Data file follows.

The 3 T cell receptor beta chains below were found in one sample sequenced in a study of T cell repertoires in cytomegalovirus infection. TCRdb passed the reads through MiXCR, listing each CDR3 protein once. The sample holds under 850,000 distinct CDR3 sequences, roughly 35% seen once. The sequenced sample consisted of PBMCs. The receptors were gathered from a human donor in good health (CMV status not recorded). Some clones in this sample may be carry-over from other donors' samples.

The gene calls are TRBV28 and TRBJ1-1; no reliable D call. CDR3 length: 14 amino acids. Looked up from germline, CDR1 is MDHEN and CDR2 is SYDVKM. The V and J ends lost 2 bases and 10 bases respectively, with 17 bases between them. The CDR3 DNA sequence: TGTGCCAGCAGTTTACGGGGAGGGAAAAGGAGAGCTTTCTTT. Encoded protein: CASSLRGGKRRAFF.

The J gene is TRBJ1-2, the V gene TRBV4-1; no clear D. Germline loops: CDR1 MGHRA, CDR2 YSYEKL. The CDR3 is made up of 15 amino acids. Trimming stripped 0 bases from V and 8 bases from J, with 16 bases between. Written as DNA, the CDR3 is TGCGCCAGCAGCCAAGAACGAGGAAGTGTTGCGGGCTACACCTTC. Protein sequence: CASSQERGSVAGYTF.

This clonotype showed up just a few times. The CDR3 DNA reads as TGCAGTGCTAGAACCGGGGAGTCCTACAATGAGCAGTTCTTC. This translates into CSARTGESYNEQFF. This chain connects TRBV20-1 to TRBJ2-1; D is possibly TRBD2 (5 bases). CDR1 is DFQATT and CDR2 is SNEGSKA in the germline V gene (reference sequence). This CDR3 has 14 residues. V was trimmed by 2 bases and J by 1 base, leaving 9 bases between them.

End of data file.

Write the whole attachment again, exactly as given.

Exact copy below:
The 3 T cell receptor beta chains below were found in one sample sequenced in a study of T cell repertoires in cytomegalovirus infection. TCRdb passed the reads through MiXCR, listing each CDR3 protein once. The sample holds under 850,000 distinct CDR3 sequences, roughly 35% seen once. The sequenced sample consisted of PBMCs. The receptors were gathered from a human donor in good health (CMV status not recorded). Some clones in this sample may be carry-over from other donors' samples.

The gene calls are TRBV28 and TRBJ1-1; no reliable D call. CDR3 length: 14 amino acids. Looked up from germline, CDR1 is MDHEN and CDR2 is SYDVKM. The V and J ends lost 2 bases and 10 bases respectively, with 17 bases between them. The CDR3 DNA sequence: TGTGCCAGCAGTTTACGGGGAGGGAAAAGGAGAGCTTTCTTT. Encoded protein: CASSLRGGKRRAFF.

The J gene is TRBJ1-2, the V gene TRBV4-1; no clear D. Germline loops: CDR1 MGHRA, CDR2 YSYEKL. The CDR3 is made up of 15 amino acids. Trimming stripped 0 bases from V and 8 bases from J, with 16 bases between. Written as DNA, the CDR3 is TGCGCCAGCAGCCAAGAACGAGGAAGTGTTGCGGGCTACACCTTC. Protein sequence: CASSQERGSVAGYTF.

This clonotype showed up just a few times. The CDR3 DNA reads as TGCAGTGCTAGAACCGGGGAGTCCTACAATGAGCAGTTCTTC. This translates into CSARTGESYNEQFF. This chain connects TRBV20-1 to TRBJ2-1; D is possibly TRBD2 (5 bases). CDR1 is DFQATT and CDR2 is SNEGSKA in the germline V gene (reference sequence). This CDR3 has 14 residues. V was trimmed by 2 bases and J by 1 base, leaving 9 bases between them.